Advances in next generation sequencing technologies and their use in discovering genetic variations associated with complex diseases are generating enormous amounts of data. The major bottleneck in genome sequencing is no longer data generation, but the computational challenges around data analysis, display, and integration of disparate data types [Green and Guyer, 2011
]. As GWAS data have stretched informatics capacity, meeting the storage and analytical needs for next generation sequencing data will be even more challenging. The average next generation sequencing experiment generates terabytes of data [Zhang et al., 2011
]. In fact, the rate of increase in DNA sequencing and genotyping capacity is outstripping the rate of increase in disk storage [Richter and Sexton, 2009
; Stein, 2010
]. In some cases, the expense of storing and archiving raw data is greater than repeating the experiment, which is not ideal given finite biospecimen resources and the need to evaluate changes in base-calling methods over time. In a review of informatics requirements for next generation sequence data, some needs outlined included scalable, dense, and inexpensive disk storage systems, high-performance disk storage systems, archival storage systems, improved software, data analysis tools and increased staffing to handle the large increase in data [Richter and Sexton, 2009
Adequate computation infrastructure is necessary to analyze and manage large-scale data sets. Participants strongly agreed that there is a need for investigator(s)-led regional or statewide shared computing clusters, to support small- to medium-sized laboratories in particular (Recommendation 5.1). The group specified that researchers, rather than administrators, should design these clusters because of their better understanding of analytical needs. Exploiting the power of graphical processing units (GPUs) may enhance computational power [Sinnott-Armstrong et al., 2009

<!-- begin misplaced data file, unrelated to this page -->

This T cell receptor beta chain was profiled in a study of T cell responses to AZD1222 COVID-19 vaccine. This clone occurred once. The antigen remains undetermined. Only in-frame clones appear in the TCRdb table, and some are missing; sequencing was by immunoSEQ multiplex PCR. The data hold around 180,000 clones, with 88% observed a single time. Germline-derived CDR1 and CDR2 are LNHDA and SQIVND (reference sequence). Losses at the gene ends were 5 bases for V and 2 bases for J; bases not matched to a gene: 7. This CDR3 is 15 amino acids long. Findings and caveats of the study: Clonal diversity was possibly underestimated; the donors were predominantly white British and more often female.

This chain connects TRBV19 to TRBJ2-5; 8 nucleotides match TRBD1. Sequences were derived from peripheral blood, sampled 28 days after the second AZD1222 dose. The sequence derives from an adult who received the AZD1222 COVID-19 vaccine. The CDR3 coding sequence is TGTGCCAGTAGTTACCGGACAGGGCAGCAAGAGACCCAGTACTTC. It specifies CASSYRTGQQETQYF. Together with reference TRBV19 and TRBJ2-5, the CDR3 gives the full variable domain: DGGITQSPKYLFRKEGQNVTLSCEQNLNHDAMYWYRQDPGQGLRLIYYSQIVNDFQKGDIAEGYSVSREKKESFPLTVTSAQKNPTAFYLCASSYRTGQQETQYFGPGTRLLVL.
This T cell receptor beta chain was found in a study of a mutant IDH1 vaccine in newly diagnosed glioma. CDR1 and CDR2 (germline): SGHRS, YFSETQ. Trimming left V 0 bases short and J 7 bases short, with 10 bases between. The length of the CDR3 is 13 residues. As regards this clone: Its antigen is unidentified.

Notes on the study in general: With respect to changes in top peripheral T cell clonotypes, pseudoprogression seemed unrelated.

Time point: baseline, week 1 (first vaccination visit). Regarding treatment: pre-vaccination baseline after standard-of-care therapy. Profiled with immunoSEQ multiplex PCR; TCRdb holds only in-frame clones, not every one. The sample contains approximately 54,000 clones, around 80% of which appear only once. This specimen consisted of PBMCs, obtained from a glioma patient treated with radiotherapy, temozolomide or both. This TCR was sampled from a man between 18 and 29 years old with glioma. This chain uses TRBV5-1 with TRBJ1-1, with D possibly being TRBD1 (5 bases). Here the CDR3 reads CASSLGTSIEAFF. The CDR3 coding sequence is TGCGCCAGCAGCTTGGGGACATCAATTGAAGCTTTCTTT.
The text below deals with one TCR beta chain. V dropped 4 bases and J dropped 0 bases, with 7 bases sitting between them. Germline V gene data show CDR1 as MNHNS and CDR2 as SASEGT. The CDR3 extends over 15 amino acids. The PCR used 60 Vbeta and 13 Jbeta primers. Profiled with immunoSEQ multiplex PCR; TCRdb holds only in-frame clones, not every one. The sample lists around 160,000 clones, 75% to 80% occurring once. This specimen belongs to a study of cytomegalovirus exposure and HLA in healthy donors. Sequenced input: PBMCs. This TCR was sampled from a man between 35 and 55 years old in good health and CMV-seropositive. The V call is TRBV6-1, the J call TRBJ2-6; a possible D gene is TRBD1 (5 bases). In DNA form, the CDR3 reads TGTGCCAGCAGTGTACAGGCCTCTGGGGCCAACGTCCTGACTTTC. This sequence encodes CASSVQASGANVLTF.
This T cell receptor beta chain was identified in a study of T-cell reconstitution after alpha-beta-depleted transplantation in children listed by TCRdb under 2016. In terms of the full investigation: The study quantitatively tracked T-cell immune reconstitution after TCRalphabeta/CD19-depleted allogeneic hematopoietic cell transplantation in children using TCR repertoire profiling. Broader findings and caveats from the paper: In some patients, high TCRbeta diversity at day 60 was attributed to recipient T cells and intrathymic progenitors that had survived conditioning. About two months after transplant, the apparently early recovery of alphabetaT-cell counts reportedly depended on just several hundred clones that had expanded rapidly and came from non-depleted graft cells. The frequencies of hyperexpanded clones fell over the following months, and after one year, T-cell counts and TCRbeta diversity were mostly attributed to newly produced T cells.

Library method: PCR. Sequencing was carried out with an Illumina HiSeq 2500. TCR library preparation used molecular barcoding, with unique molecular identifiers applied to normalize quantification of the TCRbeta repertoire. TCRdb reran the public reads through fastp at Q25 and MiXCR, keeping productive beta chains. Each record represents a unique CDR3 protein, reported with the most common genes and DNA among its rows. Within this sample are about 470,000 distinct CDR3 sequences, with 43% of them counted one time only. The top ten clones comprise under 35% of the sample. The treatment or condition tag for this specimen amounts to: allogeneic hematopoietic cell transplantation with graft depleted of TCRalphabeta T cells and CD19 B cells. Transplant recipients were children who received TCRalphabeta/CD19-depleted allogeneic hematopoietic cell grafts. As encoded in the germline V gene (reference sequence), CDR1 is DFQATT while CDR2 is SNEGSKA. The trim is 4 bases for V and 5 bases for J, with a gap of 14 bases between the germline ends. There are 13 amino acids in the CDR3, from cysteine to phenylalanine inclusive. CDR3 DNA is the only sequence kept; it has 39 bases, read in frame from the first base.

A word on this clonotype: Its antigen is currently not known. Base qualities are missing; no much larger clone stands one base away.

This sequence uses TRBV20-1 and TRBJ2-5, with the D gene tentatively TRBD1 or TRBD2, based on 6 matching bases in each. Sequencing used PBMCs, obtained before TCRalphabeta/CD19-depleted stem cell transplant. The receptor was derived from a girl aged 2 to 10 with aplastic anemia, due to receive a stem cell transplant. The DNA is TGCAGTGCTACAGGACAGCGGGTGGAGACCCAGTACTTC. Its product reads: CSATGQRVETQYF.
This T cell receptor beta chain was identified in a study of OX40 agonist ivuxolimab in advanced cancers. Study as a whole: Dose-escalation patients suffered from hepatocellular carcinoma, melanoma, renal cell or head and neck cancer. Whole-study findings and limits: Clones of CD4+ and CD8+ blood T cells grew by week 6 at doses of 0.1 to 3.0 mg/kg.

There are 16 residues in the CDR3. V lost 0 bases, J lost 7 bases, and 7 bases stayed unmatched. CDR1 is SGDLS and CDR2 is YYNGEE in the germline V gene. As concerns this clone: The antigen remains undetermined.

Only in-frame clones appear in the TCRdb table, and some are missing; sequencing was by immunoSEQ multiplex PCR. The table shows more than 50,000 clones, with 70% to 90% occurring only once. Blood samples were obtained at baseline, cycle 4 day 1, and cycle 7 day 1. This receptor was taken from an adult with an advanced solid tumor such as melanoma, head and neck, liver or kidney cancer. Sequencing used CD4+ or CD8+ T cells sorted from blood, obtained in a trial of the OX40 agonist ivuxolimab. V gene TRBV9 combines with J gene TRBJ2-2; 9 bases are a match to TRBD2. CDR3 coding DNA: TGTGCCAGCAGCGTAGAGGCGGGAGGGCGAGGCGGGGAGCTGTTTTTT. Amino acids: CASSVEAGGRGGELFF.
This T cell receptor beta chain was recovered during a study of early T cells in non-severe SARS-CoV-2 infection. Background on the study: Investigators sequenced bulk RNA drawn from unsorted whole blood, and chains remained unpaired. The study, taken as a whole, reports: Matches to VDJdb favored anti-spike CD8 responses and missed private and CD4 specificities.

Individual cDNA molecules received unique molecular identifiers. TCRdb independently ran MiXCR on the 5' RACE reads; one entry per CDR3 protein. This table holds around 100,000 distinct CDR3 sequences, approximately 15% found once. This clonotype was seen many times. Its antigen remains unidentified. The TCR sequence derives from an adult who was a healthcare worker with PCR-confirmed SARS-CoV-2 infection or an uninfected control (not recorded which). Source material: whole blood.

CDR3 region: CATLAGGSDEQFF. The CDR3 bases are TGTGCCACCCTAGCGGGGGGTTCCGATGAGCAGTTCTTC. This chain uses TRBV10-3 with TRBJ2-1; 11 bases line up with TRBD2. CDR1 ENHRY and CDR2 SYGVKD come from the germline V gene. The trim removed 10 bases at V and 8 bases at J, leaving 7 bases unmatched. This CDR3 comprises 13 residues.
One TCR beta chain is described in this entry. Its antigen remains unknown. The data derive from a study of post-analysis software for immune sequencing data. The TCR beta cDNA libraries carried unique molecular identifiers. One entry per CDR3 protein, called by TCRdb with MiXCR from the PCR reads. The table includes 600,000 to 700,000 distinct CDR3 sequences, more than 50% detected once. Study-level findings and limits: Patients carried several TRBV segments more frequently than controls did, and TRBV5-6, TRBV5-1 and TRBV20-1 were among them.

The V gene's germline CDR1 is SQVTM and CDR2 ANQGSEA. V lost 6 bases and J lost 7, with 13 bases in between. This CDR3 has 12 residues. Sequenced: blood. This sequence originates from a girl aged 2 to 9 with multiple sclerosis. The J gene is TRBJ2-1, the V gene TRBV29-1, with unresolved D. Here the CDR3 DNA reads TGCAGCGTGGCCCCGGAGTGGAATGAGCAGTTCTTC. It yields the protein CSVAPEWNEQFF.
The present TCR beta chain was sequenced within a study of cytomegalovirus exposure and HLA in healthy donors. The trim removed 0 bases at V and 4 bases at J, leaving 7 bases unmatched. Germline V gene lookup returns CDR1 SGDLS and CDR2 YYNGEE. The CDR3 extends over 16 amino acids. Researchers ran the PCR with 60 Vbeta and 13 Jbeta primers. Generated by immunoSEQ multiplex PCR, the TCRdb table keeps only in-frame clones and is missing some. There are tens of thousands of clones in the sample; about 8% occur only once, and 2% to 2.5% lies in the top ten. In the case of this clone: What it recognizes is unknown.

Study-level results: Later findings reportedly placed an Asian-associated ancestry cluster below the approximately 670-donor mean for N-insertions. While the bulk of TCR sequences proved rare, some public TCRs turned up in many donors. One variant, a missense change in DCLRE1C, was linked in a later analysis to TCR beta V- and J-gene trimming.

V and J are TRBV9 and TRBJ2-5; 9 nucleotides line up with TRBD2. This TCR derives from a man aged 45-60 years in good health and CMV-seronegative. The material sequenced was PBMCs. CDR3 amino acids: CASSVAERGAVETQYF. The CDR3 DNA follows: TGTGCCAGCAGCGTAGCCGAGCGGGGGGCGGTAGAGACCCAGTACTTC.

; Greene et al., 2010
] for some analytical studies. However, to effectively use clusters and GPU technologies (or GPGPU/FPGA), an increased emphasis on cluster-friendly software and conversion of applications for GPU computing is required. Overall, meeting participants noted that computing power, relative to other challenges discussed, is less of a limitation because they felt that the technology is already moving in this direction. However, it was noted that while the goal of the $1,000 genome sequencing platform is likely within reach, this does not include the cost of data analysis or storage, which some suggested could be substantial [Mardis, 2010
; Pennisi, 2011
]. Finally, given the computational demands of scientific research, the group advocated for improved and increased training of graduate students and postdoctoral fellows in computer programming either through training programs or other grant support and increased support of computational personnel (Recommendations 5.2 and 5.3).
Meeting participants agreed that impending issues surrounding data storage and networking were most daunting as the field migrates to denser genotyping and sequencing platforms and more complex analyses. Historical methods of data storage, e.g. relational databases, are no longer adequate for the next generation of studies. Some newer models to improve storage capacity being explored include compressed and binary formats for data, hybrid database architectures (e.g. row/column oriented designs or chunking formats), virtualization of data, and cloud computing. Participants identified needs for cost-effective and increased data storage capacity, including new, more efficient data structures and formats (Recommendation 5.4). In addition to new formats and structures, participants concluded that there is a need for establishing standardized data formats for data storage and networking. One approach for developing standards discussed was organizing a conference of multiple different interested groups to reach a consensus on the best methods to store, deliver, archive, describe, and distribute data (Recommendation 5.5).